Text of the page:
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Has anyone used a speaker level to line level converter?

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10 replies to this topic

#1 of 11 OFFLINE   EdNichols


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Posted April 23 2003 - 08:18 AM

I have an Onkyo receiver with no pre-outs and I would like to eventually upgrade to separates but can't swing the pre/pro thing right now. I want to get the amp first and wondered if anyone has used a converter. If so, what kind of results did you have and if you eventually went to a full pre/pro later on could you tell a big difference between it and using the converter?

#2 of 11 OFFLINE   Craig_Kg


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Posted April 23 2003 - 02:33 PM

Yep - made them myself.
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#3 of 11 OFFLINE   EdNichols


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Posted April 24 2003 - 12:52 AM

What kind of results did you get?

#4 of 11 OFFLINE   Jassen M. West

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Posted April 24 2003 - 12:56 AM

could you post how you made them? materials maybe a step by step? thanks

#5 of 11 OFFLINE   Andrew Pratt

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Posted April 24 2003 - 02:37 AM

I still wonder about the benefits of doing this since any distortion that the onboard amps will still be there in the line level signal which you'll then amplify with the power amp again so I'm not sure it would be worth the effort. As they say garbage in garbage out.

#6 of 11 OFFLINE   Cees Alons

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Posted April 24 2003 - 09:10 AM

You don't need a real converter. A 'speaker-out' signal can be used as a line-in, because the input stage of the final amplifier isn't a serious load to the receivers amps. But you need to know if the receiver amps can have it that you don't have speakers connected. Make sure you don't set those receiver amps too loud (that will also help diminishing the distortion!), and in case of doubt, buy some 20W (or more) 20Ohms (not lower, but not higher than 50 Ohms) resistors and put them across the speaker-outs of the receiver-amps (parallel to the connection to the line-in of the end-amps). If the resistors get too hot, set the receiver output lower and the end-amps higher. If that isn't possible anymore, you need bigger resistors (more wattage). Cees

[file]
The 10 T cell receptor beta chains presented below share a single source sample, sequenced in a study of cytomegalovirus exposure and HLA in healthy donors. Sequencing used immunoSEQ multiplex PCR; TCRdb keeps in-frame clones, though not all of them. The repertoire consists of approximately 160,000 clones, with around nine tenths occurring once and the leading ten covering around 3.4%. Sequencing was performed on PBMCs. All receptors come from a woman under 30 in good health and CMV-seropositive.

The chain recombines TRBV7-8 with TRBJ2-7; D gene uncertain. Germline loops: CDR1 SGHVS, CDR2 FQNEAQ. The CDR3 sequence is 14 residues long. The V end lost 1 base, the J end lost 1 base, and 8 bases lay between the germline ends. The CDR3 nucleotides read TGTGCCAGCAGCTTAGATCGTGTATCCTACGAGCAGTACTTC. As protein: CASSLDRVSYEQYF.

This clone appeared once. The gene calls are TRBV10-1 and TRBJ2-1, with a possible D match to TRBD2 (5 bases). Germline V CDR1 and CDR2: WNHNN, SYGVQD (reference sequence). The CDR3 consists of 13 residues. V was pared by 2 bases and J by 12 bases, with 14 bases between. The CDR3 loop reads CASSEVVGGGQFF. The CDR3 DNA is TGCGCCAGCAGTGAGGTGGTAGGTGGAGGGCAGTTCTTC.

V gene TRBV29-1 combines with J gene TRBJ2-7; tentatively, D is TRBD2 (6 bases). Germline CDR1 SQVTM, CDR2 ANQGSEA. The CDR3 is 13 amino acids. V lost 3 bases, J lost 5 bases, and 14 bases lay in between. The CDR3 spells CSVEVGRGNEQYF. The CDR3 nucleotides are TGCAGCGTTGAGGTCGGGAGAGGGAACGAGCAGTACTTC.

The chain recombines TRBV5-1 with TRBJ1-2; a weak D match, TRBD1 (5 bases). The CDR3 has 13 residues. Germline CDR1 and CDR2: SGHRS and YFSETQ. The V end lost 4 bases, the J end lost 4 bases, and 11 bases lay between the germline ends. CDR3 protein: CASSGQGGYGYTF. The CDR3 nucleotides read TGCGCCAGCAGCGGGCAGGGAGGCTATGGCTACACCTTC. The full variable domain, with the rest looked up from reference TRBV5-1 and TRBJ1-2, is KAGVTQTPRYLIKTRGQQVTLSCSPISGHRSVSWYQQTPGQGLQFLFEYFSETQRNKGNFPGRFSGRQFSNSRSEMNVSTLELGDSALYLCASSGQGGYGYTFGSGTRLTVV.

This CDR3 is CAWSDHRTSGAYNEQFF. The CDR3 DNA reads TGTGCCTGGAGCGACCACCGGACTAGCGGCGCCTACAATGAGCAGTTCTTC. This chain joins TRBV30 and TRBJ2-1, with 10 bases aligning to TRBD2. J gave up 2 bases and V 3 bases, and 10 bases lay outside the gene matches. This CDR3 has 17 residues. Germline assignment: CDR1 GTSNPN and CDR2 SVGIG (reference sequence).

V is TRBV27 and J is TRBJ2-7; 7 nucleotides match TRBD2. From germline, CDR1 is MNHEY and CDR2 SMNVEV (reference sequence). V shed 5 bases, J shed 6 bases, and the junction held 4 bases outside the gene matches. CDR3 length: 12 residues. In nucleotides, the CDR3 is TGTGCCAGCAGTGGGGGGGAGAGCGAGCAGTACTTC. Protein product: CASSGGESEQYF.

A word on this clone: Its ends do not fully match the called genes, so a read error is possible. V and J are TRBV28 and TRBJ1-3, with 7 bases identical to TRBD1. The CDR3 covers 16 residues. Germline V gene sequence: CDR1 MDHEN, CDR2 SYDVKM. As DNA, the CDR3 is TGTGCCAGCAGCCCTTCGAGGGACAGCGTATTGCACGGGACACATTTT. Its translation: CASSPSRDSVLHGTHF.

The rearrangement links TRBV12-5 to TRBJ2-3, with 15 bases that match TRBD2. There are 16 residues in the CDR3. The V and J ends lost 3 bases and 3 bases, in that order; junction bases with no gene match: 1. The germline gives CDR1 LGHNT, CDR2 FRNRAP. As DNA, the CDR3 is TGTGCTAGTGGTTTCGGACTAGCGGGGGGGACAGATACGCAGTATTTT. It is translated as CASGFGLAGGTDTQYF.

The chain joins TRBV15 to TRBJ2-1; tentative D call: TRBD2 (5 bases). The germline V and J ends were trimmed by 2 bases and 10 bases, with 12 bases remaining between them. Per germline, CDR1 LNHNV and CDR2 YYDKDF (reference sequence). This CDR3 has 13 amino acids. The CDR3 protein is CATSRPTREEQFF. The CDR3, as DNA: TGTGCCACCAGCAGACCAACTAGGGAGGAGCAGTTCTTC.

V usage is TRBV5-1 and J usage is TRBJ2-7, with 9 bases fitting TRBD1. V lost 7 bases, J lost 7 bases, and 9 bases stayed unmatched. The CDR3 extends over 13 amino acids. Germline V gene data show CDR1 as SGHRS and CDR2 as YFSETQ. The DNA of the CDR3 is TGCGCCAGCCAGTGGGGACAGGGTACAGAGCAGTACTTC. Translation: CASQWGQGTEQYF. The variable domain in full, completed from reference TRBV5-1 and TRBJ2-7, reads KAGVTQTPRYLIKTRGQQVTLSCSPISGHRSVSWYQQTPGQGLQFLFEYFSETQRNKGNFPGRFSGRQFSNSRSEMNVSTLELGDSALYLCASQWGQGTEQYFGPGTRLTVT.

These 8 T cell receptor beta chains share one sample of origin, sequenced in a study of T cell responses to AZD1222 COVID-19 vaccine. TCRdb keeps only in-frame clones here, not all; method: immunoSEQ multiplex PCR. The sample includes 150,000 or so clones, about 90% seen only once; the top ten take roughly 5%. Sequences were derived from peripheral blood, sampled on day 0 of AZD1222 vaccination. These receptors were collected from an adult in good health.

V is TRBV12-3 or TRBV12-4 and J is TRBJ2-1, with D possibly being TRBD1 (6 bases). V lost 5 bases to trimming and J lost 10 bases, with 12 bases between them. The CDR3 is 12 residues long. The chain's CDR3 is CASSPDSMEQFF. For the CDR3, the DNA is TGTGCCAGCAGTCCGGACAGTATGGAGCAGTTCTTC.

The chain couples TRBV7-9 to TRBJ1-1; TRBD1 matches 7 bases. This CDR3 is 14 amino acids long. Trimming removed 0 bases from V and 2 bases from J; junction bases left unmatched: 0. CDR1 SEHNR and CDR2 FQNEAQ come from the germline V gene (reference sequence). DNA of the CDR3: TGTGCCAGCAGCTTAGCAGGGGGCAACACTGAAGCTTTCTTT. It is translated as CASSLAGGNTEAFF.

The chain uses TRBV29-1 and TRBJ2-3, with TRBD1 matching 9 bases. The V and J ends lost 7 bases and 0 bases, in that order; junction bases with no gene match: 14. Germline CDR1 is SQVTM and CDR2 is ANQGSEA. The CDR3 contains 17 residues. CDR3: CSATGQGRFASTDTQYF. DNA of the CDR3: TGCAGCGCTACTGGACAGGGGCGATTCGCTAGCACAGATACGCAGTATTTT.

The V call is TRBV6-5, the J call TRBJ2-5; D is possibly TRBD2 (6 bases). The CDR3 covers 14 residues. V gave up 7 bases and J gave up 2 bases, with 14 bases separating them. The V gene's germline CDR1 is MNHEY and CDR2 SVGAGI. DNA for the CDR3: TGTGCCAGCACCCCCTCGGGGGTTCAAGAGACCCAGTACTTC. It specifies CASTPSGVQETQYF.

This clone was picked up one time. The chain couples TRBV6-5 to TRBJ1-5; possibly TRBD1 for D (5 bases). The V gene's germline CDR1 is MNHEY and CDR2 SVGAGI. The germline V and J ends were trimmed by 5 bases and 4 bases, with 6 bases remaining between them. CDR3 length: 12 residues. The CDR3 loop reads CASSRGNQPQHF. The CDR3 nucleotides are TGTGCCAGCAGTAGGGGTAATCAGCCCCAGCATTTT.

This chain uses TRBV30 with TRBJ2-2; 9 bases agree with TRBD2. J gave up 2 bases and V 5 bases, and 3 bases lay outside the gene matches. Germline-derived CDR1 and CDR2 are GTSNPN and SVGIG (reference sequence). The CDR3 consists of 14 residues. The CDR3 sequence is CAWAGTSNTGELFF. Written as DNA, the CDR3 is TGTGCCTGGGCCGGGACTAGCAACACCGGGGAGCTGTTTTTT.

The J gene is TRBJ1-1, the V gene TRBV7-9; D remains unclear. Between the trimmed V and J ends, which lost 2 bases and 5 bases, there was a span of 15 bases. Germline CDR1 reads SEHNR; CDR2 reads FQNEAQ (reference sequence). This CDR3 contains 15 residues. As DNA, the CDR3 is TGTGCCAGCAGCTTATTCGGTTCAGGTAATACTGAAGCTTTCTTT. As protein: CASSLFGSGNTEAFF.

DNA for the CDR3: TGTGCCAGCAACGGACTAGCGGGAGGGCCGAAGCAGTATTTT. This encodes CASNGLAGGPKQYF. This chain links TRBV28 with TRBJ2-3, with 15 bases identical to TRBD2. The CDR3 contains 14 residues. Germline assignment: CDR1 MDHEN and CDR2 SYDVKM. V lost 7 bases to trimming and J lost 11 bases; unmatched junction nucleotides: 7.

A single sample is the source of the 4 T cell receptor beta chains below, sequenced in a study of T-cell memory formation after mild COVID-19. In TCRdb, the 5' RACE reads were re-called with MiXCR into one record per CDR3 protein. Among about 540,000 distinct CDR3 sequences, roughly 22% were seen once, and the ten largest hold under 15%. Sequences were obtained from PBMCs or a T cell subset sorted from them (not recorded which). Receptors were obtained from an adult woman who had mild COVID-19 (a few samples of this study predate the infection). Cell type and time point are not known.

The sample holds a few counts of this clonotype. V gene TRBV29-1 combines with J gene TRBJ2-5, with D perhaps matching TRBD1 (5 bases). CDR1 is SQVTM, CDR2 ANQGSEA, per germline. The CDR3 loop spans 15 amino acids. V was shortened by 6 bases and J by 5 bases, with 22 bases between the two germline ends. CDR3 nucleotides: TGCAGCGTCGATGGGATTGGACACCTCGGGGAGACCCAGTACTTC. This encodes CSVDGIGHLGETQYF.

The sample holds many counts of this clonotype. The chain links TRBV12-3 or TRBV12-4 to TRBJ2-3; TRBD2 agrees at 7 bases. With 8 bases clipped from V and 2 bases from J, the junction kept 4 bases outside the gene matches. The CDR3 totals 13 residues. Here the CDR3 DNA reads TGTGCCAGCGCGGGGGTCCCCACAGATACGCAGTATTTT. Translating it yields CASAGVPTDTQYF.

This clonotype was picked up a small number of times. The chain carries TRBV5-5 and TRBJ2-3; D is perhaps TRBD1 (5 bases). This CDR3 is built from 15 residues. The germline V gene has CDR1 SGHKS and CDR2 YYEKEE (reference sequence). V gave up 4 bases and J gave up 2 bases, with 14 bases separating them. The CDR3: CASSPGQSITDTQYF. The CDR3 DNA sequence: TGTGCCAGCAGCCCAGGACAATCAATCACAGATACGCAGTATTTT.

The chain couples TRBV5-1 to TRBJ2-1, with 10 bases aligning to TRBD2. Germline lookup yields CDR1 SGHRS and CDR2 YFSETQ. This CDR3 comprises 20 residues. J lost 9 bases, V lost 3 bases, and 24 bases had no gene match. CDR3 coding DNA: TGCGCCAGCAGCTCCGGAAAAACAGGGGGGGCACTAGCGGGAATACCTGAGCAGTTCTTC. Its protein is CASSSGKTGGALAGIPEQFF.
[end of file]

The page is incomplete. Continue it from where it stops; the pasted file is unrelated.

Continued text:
#7 of 11 OFFLINE   Danny Tse

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Posted April 24 2003 - 09:49 AM

Posted Image

This is what you need. Carver used to make one called, if memories serve me right, the Z-Coupler, and it came in 2 channel or 5 channel versions. As for the performance of such converter, I have no first hand experience. However, I have read that it's OK. Of course, your mileage may vary.
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#8 of 11 OFFLINE   EdNichols


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Posted April 25 2003 - 09:01 AM

Thanks for the pic. and info. Based on it's looks and since it has spring connectors I would have to say it probably would not come close to matching the sound of a true pre/pro. But it could be better than nuttin.

#9 of 11 OFFLINE   Tekara


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Posted April 25 2003 - 10:53 AM

if your aiming to build the item in the picture previously posted, I wouldn't think one to be difficult to make, since both signals are analog a straight connection with no conversion circuitry is possible. wire the black to the outside ring (ground) and the red to the inside (+). this should do it. I've used the oposite conversion a few times myself (yes it worked, no it's not that greatby any stretch) by taking off the RCA ends and using the two wires to connect to a speaker. radio shack sells all the parts you would need, then just pick up a soldering iron and some solder and away you go.
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#10 of 11 OFFLINE   Steve Berger

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Posted April 25 2003 - 03:52 PM

Speaker to line level converters for car stereos are fairly cheap. I got mine from MCM electronics for about $4. I use them to feed my surround speaker outputs to a second Dolby surround amp for a poor man's 6.1 system. It seems to work fairly well. They also have some nice isolation transformers to help remove ground loop hum.

#11 of 11 OFFLINE   Craig_Kg


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Posted April 25 2003 - 09:11 PM

It worked a treat (I've now upgraded my receiver). I used a 10k Ohm resistor in series with a 470 Ohm resistor for a 20:1 attenuation. The speaker out is bridged by the series resistance (10k Ohm to +ve) and the RCA out is taken across the 470 Ohm resistor (ground to -ve). The 'point' is to allow a high quality 2ch system to coexist with a cheap HT receiver.
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